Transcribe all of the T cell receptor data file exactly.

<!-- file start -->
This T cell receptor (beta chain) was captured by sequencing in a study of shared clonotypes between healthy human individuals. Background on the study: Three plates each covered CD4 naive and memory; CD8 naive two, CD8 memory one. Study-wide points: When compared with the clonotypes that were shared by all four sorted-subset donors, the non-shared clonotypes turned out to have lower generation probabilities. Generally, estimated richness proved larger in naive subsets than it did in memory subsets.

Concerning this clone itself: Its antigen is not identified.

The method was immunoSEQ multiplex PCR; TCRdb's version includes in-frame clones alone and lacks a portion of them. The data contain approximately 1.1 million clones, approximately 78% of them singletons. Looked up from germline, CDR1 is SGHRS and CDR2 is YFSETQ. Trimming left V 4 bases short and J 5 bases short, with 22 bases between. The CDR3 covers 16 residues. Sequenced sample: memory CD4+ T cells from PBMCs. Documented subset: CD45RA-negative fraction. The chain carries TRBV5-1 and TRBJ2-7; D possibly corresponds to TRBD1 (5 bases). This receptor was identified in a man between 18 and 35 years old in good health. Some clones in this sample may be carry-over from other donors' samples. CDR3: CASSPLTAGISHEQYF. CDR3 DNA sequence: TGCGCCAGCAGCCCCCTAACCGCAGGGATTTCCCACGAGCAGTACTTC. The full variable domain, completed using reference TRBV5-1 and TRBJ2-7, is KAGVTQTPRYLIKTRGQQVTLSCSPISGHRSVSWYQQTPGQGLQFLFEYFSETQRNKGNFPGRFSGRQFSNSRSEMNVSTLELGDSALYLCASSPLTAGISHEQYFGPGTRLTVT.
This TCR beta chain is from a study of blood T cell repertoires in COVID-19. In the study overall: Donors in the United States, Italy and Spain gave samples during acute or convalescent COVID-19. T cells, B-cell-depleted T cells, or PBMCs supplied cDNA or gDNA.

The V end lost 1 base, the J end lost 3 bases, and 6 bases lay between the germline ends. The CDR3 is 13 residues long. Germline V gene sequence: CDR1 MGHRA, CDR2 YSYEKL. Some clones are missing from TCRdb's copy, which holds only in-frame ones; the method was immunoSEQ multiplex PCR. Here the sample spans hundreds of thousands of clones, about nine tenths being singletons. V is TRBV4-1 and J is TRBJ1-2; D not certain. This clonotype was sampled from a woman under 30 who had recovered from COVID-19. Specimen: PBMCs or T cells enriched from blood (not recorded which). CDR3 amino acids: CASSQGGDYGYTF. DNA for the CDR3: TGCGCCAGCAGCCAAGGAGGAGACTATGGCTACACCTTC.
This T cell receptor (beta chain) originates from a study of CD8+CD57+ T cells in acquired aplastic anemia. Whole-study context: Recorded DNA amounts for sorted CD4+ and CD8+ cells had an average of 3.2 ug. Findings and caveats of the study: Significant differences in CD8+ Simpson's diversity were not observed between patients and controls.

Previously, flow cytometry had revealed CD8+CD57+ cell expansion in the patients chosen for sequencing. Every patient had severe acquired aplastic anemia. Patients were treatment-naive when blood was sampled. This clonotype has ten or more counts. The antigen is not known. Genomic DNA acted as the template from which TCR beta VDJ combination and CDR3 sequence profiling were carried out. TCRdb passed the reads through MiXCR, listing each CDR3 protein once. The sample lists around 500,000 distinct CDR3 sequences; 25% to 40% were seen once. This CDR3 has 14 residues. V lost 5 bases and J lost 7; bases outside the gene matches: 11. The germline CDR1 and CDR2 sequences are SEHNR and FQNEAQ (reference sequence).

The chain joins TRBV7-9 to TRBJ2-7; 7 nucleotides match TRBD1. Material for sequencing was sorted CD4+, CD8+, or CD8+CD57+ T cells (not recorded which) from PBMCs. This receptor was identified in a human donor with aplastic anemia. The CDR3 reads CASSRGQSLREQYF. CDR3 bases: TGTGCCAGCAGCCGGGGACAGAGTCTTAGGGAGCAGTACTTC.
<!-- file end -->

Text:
This T cell receptor (beta chain) was captured by sequencing in a study of shared clonotypes between healthy human individuals. Background on the study: Three plates each covered CD4 naive and memory; CD8 naive two, CD8 memory one. Study-wide points: When compared with the clonotypes that were shared by all four sorted-subset donors, the non-shared clonotypes turned out to have lower generation probabilities. Generally, estimated richness proved larger in naive subsets than it did in memory subsets.

Concerning this clone itself: Its antigen is not identified.

The method was immunoSEQ multiplex PCR; TCRdb's version includes in-frame clones alone and lacks a portion of them. The data contain approximately 1.1 million clones, approximately 78% of them singletons. Looked up from germline, CDR1 is SGHRS and CDR2 is YFSETQ. Trimming left V 4 bases short and J 5 bases short, with 22 bases between. The CDR3 covers 16 residues. Sequenced sample: memory CD4+ T cells from PBMCs. Documented subset: CD45RA-negative fraction. The chain carries TRBV5-1 and TRBJ2-7; D possibly corresponds to TRBD1 (5 bases). This receptor was identified in a man between 18 and 35 years old in good health. Some clones in this sample may be carry-over from other donors' samples. CDR3: CASSPLTAGISHEQYF. CDR3 DNA sequence: TGCGCCAGCAGCCCCCTAACCGCAGGGATTTCCCACGAGCAGTACTTC. The full variable domain, completed using reference TRBV5-1 and TRBJ2-7, is KAGVTQTPRYLIKTRGQQVTLSCSPISGHRSVSWYQQTPGQGLQFLFEYFSETQRNKGNFPGRFSGRQFSNSRSEMNVSTLELGDSALYLCASSPLTAGISHEQYFGPGTRLTVT.
This TCR beta chain is from a study of blood T cell repertoires in COVID-19. In the study overall: Donors in the United States, Italy and Spain gave samples during acute or convalescent COVID-19. T cells, B-cell-depleted T cells, or PBMCs supplied cDNA or gDNA.

The V end lost 1 base, the J end lost 3 bases, and 6 bases lay between the germline ends. The CDR3 is 13 residues long. Germline V gene sequence: CDR1 MGHRA, CDR2 YSYEKL. Some clones are missing from TCRdb's copy, which holds only in-frame ones; the method was immunoSEQ multiplex PCR. Here the sample spans hundreds of thousands of clones, about nine tenths being singletons. V is TRBV4-1 and J is TRBJ1-2; D not certain. This clonotype was sampled from a woman under 30 who had recovered from COVID-19. Specimen: PBMCs or T cells enriched from blood (not recorded which). CDR3 amino acids: CASSQGGDYGYTF. DNA for the CDR3: TGCGCCAGCAGCCAAGGAGGAGACTATGGCTACACCTTC.
This T cell receptor (beta chain) originates from a study of CD8+CD57+ T cells in acquired aplastic anemia. Whole-study context: Recorded DNA amounts for sorted CD4+ and CD8+ cells had an average of 3.2 ug. Findings and caveats of the study: Significant differences in CD8+ Simpson's diversity were not observed between patients and controls.

Previously, flow cytometry had revealed CD8+CD57+ cell expansion in the patients chosen for sequencing. Every patient had severe acquired aplastic anemia. Patients were treatment-naive when blood was sampled. This clonotype has ten or more counts. The antigen is not known. Genomic DNA acted as the template from which TCR beta VDJ combination and CDR3 sequence profiling were carried out. TCRdb passed the reads through MiXCR, listing each CDR3 protein once. The sample lists around 500,000 distinct CDR3 sequences; 25% to 40% were seen once. This CDR3 has 14 residues. V lost 5 bases and J lost 7; bases outside the gene matches: 11. The germline CDR1 and CDR2 sequences are SEHNR and FQNEAQ (reference sequence).

The chain joins TRBV7-9 to TRBJ2-7; 7 nucleotides match TRBD1. Material for sequencing was sorted CD4+, CD8+, or CD8+CD57+ T cells (not recorded which) from PBMCs. This receptor was identified in a human donor with aplastic anemia. The CDR3 reads CASSRGQSLREQYF. CDR3 bases: TGTGCCAGCAGCCGGGGACAGAGTCTTAGGGAGCAGTACTTC.